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Digital technologies if deployed strategically can strike the much needed balance between green and growth, resource and infrastructure and profits and people. Faster returns on investment for digital technologies of anywhere up to two years, could be a catalyst for mass deployment. Some steps in this direction have already been taken to encourage smarter usage, inducing more transparency in the systems and upgrading the industry to the next level – e-auction for mining licenses, national water management and air quality index and fuel standards are just some of the examples. Already India’s focus on renewable energy target of 175 GW by 2022 entails a greater focus on digital technology for faster integration and managing the resultant intermittency in the resource. Given below are a few ways where industrial IoT or digital technology can contribute to creating a potent mix of resources and infrastructure for a better quality of growth.
Water, the most precious natural resource
Water is the most undervalued natural resource and India is one of the most water-challenged nations in the world given the population pressure. India’s official non-revenue water is very high and can vary anywhere from 30 percent to 70 percent, the global average is about 28 percent. Digital technology with flowmeters can play a major role like partnering civic bodies to measure hence manage their city water distribution systems better and increase water revenues. Automation of sewerage treatment plants to intercept and treat sewerage water for re-use before it enters the water bodies is another key area. More crop per drop is also an area where digital technologies can play a significant role in optimizing the usage of water for a better harvest.
The government has mandated continuous emission and effluent quality monitoring systems for certain categories of industries. However the success of the program and to interpret the huge quantum of real time data for actionable insights depend on getting the sense-analyze-act action right. The right deployment of equipment coupled with the requisite trained human resources to derive desired benefits from the technology is the need of the hour. There is also a huge potential to equip Indian cities adequately with pollution measurement systems for efficient management. The industry has moved to a level where NASA satellites are providing air pollution data (aerosols) of various countries with associated training tools available on open source platforms.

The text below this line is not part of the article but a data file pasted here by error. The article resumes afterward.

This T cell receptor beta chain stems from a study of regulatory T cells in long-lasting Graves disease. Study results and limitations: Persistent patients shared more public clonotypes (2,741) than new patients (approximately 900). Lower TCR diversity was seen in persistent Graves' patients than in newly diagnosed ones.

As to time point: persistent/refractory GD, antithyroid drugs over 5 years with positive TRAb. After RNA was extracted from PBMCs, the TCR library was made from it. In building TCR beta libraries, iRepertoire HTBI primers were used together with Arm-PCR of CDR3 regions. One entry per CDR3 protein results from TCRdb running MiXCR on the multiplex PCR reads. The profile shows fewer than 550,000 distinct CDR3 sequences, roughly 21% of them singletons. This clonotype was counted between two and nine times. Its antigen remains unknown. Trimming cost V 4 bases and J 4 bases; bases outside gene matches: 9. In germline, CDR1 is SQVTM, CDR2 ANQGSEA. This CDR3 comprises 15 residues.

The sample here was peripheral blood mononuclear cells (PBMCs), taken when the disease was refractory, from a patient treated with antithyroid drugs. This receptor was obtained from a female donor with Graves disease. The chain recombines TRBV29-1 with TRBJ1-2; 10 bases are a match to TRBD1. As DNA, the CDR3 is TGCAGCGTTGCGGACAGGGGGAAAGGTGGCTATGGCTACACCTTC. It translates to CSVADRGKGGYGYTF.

Oil and gas
India is the third largest consumer of energy and importer globally. Efficient extraction and more value per unit of energy extracted is imperative for the energy security of the country. Digital technologies act at multiple levels from rendering efficiencies in the process – upstream, midstream and downstream to facilitating data modelling and availability at certain levels of access. For every barrel of oil extracted, three to four barrels equivalent energy is utilized. From remote monitoring of oil and gas fields to process optimization and safety, digital technologies can take the industry to the next frontiers of technology. As India has ambitious aims of becoming a gas trading hub in the region, digital technology can play a key role to realize this ambition combining standardization, quality, and terminal facilities. Digital technologies also play a key role over and above geopolitics to create some structure of responsible pricing for high growth countries like India balancing security of demand and supply.
As per a recent Accenture report, IoT and digital technology is estimated to yield 12 to 15 percent to EIBITA in the mining sector. Currently industrial IoT entails integration of operations, remote monitoring, for safety and maintenance however one is yet to leverage predictive analytics. Drones are being encouraged and set to help in volumetric analysis, lease boundary and thermal analysis, combining regulation requirements and environment management. With digitalization of the value chain, more accurate demand and delivery modelling, mechanisms like remote monitoring can help reclaim and recycle a significant quantity of the steel. The relatively faster payback time for digital technologies can help offset the high debt burden for a lot of companies in this space, marked by global volatilities and pricing cycles for commodities.
Clean coal technology
India is the world’s third largest coal producing country and the fourth largest coal importer. It is expected to increase its coal production to about 1 billion tons by 2020. Clean coal technology is a low hanging fruit to meet India’s COP21 target. And this can be done while keeping our renewable energy journey on track. This way we can set the course for the future while transforming existing facilities as the replacement of 1 MW of coal-based power plant requires investment in a 4 MW solar power plant. While solar generates electricity for 2,000 hours in a year, coal can give up to 7,000 hours of energy. With unprecedented drop in renewable energy prices and storage systems, this is being disrupted. However a lot can be achieved with greater focus on clean coal production. Coal pre-processing, combustion stage as well as life extension and modernization of existing plants, more than 100 in numbers, are areas where digital technology deployment could enhance outcomes.
Providing development opportunities to more than a billion people sustainably is a tall order for any nation. If deployed with the combination of right mindset and human resource, digital technology could be the means to propel India as a natural resource champion, building a more inclusive and sustainable nation.
- By Madhav Vemuri, President, Industrial Automation, ABB India